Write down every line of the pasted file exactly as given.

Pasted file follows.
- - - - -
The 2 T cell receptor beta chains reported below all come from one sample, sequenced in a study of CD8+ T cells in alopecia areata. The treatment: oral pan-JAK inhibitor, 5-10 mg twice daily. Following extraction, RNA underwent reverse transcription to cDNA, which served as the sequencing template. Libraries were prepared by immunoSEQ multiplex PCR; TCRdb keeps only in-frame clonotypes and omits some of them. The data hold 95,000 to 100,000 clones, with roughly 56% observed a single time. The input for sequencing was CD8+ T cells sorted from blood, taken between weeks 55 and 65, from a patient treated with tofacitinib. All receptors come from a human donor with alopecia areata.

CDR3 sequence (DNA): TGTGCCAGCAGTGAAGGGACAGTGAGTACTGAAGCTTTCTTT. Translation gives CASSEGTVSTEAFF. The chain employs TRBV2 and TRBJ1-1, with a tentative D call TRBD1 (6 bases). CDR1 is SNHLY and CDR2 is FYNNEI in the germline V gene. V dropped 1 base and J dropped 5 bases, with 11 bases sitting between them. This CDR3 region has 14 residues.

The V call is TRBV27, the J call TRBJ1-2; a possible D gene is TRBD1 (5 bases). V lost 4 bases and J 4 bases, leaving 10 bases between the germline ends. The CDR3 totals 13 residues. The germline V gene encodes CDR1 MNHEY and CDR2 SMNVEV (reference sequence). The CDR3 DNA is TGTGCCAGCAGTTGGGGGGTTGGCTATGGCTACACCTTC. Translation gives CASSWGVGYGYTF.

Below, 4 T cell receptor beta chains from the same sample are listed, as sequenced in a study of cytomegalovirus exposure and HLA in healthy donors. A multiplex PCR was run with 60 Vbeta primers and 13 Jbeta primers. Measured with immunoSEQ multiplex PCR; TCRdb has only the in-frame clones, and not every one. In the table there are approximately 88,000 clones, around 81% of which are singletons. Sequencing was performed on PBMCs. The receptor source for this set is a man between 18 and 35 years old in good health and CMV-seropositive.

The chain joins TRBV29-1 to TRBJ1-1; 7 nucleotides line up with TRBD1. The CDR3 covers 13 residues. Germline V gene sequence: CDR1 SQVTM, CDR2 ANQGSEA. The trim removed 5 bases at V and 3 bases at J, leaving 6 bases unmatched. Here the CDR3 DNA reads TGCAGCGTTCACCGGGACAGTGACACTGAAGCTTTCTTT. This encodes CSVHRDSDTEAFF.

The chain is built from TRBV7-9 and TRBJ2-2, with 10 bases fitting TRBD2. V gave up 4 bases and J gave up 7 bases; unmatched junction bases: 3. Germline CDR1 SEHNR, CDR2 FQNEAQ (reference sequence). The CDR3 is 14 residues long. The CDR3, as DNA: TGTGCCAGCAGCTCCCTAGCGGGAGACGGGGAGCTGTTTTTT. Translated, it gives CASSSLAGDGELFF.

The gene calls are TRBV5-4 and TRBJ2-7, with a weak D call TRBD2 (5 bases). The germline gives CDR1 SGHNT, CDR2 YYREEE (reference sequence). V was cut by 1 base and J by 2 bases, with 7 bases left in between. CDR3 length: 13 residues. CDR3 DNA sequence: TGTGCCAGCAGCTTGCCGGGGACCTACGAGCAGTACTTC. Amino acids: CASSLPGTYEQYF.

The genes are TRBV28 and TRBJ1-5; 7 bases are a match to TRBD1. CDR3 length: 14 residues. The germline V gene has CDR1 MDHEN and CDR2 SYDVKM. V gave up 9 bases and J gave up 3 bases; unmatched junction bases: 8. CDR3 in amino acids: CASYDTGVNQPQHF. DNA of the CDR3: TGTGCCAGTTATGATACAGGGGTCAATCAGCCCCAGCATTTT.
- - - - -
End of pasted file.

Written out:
The 2 T cell receptor beta chains reported below all come from one sample, sequenced in a study of CD8+ T cells in alopecia areata. The treatment: oral pan-JAK inhibitor, 5-10 mg twice daily. Following extraction, RNA underwent reverse transcription to cDNA, which served as the sequencing template. Libraries were prepared by immunoSEQ multiplex PCR; TCRdb keeps only in-frame clonotypes and omits some of them. The data hold 95,000 to 100,000 clones, with roughly 56% observed a single time. The input for sequencing was CD8+ T cells sorted from blood, taken between weeks 55 and 65, from a patient treated with tofacitinib. All receptors come from a human donor with alopecia areata.

CDR3 sequence (DNA): TGTGCCAGCAGTGAAGGGACAGTGAGTACTGAAGCTTTCTTT. Translation gives CASSEGTVSTEAFF. The chain employs TRBV2 and TRBJ1-1, with a tentative D call TRBD1 (6 bases). CDR1 is SNHLY and CDR2 is FYNNEI in the germline V gene. V dropped 1 base and J dropped 5 bases, with 11 bases sitting between them. This CDR3 region has 14 residues.

The V call is TRBV27, the J call TRBJ1-2; a possible D gene is TRBD1 (5 bases). V lost 4 bases and J 4 bases, leaving 10 bases between the germline ends. The CDR3 totals 13 residues. The germline V gene encodes CDR1 MNHEY and CDR2 SMNVEV (reference sequence). The CDR3 DNA is TGTGCCAGCAGTTGGGGGGTTGGCTATGGCTACACCTTC. Translation gives CASSWGVGYGYTF.

Below, 4 T cell receptor beta chains from the same sample are listed, as sequenced in a study of cytomegalovirus exposure and HLA in healthy donors. A multiplex PCR was run with 60 Vbeta primers and 13 Jbeta primers. Measured with immunoSEQ multiplex PCR; TCRdb has only the in-frame clones, and not every one. In the table there are approximately 88,000 clones, around 81% of which are singletons. Sequencing was performed on PBMCs. The receptor source for this set is a man between 18 and 35 years old in good health and CMV-seropositive.

The chain joins TRBV29-1 to TRBJ1-1; 7 nucleotides line up with TRBD1. The CDR3 covers 13 residues. Germline V gene sequence: CDR1 SQVTM, CDR2 ANQGSEA. The trim removed 5 bases at V and 3 bases at J, leaving 6 bases unmatched. Here the CDR3 DNA reads TGCAGCGTTCACCGGGACAGTGACACTGAAGCTTTCTTT. This encodes CSVHRDSDTEAFF.

The chain is built from TRBV7-9 and TRBJ2-2, with 10 bases fitting TRBD2. V gave up 4 bases and J gave up 7 bases; unmatched junction bases: 3. Germline CDR1 SEHNR, CDR2 FQNEAQ (reference sequence). The CDR3 is 14 residues long. The CDR3, as DNA: TGTGCCAGCAGCTCCCTAGCGGGAGACGGGGAGCTGTTTTTT. Translated, it gives CASSSLAGDGELFF.

The gene calls are TRBV5-4 and TRBJ2-7, with a weak D call TRBD2 (5 bases). The germline gives CDR1 SGHNT, CDR2 YYREEE (reference sequence). V was cut by 1 base and J by 2 bases, with 7 bases left in between. CDR3 length: 13 residues. CDR3 DNA sequence: TGTGCCAGCAGCTTGCCGGGGACCTACGAGCAGTACTTC. Amino acids: CASSLPGTYEQYF.

The genes are TRBV28 and TRBJ1-5; 7 bases are a match to TRBD1. CDR3 length: 14 residues. The germline V gene has CDR1 MDHEN and CDR2 SYDVKM. V gave up 9 bases and J gave up 3 bases; unmatched junction bases: 8. CDR3 in amino acids: CASYDTGVNQPQHF. DNA of the CDR3: TGTGCCAGTTATGATACAGGGGTCAATCAGCCCCAGCATTTT.